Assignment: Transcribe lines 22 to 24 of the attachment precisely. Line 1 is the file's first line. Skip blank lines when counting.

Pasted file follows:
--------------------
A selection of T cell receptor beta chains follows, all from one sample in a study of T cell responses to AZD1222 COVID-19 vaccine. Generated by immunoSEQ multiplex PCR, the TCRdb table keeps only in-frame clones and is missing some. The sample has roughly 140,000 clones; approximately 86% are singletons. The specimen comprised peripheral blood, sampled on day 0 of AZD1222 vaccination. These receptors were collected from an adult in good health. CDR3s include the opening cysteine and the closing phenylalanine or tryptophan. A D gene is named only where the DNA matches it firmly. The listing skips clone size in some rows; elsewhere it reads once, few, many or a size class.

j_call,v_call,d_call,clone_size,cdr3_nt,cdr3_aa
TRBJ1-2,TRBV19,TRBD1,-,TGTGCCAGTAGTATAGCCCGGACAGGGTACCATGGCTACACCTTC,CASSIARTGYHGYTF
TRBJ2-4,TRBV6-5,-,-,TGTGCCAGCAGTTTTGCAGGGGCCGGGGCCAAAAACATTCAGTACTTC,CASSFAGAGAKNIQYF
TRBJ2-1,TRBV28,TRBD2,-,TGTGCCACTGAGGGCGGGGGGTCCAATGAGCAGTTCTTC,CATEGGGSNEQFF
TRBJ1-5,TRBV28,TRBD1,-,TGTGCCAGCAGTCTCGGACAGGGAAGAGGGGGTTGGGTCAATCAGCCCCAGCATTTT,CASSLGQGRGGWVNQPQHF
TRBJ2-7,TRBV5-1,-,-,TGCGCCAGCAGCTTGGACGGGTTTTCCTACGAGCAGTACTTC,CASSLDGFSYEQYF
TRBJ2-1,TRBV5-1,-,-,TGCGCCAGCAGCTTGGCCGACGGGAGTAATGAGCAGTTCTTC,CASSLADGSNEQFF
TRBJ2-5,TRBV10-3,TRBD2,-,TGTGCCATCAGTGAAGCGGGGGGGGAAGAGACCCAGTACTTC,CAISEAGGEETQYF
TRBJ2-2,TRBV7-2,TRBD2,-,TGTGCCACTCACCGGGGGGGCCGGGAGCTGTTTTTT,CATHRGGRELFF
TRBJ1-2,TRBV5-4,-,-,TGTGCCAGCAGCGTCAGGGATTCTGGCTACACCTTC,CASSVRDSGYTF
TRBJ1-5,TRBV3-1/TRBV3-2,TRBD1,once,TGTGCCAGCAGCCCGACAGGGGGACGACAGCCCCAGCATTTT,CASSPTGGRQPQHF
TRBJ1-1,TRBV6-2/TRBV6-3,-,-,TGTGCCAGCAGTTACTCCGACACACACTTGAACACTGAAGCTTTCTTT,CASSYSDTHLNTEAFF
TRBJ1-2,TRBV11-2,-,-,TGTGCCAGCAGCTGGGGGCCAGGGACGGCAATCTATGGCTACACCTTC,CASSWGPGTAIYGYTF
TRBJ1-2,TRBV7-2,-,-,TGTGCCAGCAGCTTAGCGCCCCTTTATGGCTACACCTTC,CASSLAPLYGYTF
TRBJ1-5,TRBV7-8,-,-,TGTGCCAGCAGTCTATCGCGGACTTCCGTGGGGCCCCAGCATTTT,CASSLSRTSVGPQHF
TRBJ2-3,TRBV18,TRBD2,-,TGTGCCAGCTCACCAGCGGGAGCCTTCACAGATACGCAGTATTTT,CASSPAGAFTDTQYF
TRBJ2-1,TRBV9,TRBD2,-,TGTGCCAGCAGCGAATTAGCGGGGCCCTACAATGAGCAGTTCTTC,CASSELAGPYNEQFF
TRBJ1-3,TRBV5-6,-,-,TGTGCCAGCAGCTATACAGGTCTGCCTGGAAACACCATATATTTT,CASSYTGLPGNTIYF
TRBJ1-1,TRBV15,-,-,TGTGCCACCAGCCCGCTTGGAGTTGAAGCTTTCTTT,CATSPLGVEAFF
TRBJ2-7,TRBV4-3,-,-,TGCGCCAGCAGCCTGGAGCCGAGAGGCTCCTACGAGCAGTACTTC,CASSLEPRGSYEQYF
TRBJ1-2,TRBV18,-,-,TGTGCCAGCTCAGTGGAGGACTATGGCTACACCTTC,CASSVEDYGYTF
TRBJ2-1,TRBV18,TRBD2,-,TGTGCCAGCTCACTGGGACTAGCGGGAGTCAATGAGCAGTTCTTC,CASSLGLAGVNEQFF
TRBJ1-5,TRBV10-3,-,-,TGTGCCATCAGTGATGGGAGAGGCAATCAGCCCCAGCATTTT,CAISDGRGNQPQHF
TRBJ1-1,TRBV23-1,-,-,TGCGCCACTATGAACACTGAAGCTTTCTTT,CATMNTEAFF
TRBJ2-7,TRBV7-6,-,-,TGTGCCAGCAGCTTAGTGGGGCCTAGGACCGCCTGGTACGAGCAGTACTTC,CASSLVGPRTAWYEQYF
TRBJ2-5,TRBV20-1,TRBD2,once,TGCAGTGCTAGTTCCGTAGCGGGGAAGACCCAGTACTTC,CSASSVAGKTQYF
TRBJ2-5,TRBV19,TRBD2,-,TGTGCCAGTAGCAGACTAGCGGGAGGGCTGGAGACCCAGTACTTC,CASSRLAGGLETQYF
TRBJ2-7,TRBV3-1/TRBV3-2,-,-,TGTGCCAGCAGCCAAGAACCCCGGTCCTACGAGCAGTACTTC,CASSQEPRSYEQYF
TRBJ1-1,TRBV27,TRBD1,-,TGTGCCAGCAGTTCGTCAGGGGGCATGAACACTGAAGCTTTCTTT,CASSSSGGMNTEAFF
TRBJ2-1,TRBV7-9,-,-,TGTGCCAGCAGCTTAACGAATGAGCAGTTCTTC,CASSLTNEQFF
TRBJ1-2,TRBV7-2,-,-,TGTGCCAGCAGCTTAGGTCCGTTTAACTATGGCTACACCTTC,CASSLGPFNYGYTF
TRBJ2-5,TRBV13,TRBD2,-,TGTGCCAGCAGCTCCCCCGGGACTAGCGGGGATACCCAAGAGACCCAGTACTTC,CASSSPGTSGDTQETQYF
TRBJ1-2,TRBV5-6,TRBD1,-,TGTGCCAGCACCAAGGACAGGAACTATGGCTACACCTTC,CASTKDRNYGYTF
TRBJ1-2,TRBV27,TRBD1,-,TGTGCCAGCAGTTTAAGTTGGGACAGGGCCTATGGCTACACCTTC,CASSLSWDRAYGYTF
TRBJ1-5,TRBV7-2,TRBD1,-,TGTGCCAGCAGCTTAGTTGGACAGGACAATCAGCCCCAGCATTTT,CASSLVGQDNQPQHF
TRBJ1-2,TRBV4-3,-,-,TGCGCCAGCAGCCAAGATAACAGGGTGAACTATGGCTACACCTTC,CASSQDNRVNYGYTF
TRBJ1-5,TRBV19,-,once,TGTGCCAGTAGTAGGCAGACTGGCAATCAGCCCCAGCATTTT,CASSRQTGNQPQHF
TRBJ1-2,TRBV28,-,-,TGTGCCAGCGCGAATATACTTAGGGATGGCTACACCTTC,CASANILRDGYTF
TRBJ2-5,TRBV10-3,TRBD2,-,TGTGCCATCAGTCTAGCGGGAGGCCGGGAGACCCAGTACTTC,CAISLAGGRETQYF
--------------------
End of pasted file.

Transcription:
TRBJ1-2,TRBV18,-,-,TGTGCCAGCTCAGTGGAGGACTATGGCTACACCTTC,CASSVEDYGYTF
TRBJ2-1,TRBV18,TRBD2,-,TGTGCCAGCTCACTGGGACTAGCGGGAGTCAATGAGCAGTTCTTC,CASSLGLAGVNEQFF
TRBJ1-5,TRBV10-3,-,-,TGTGCCATCAGTGATGGGAGAGGCAATCAGCCCCAGCATTTT,CAISDGRGNQPQHF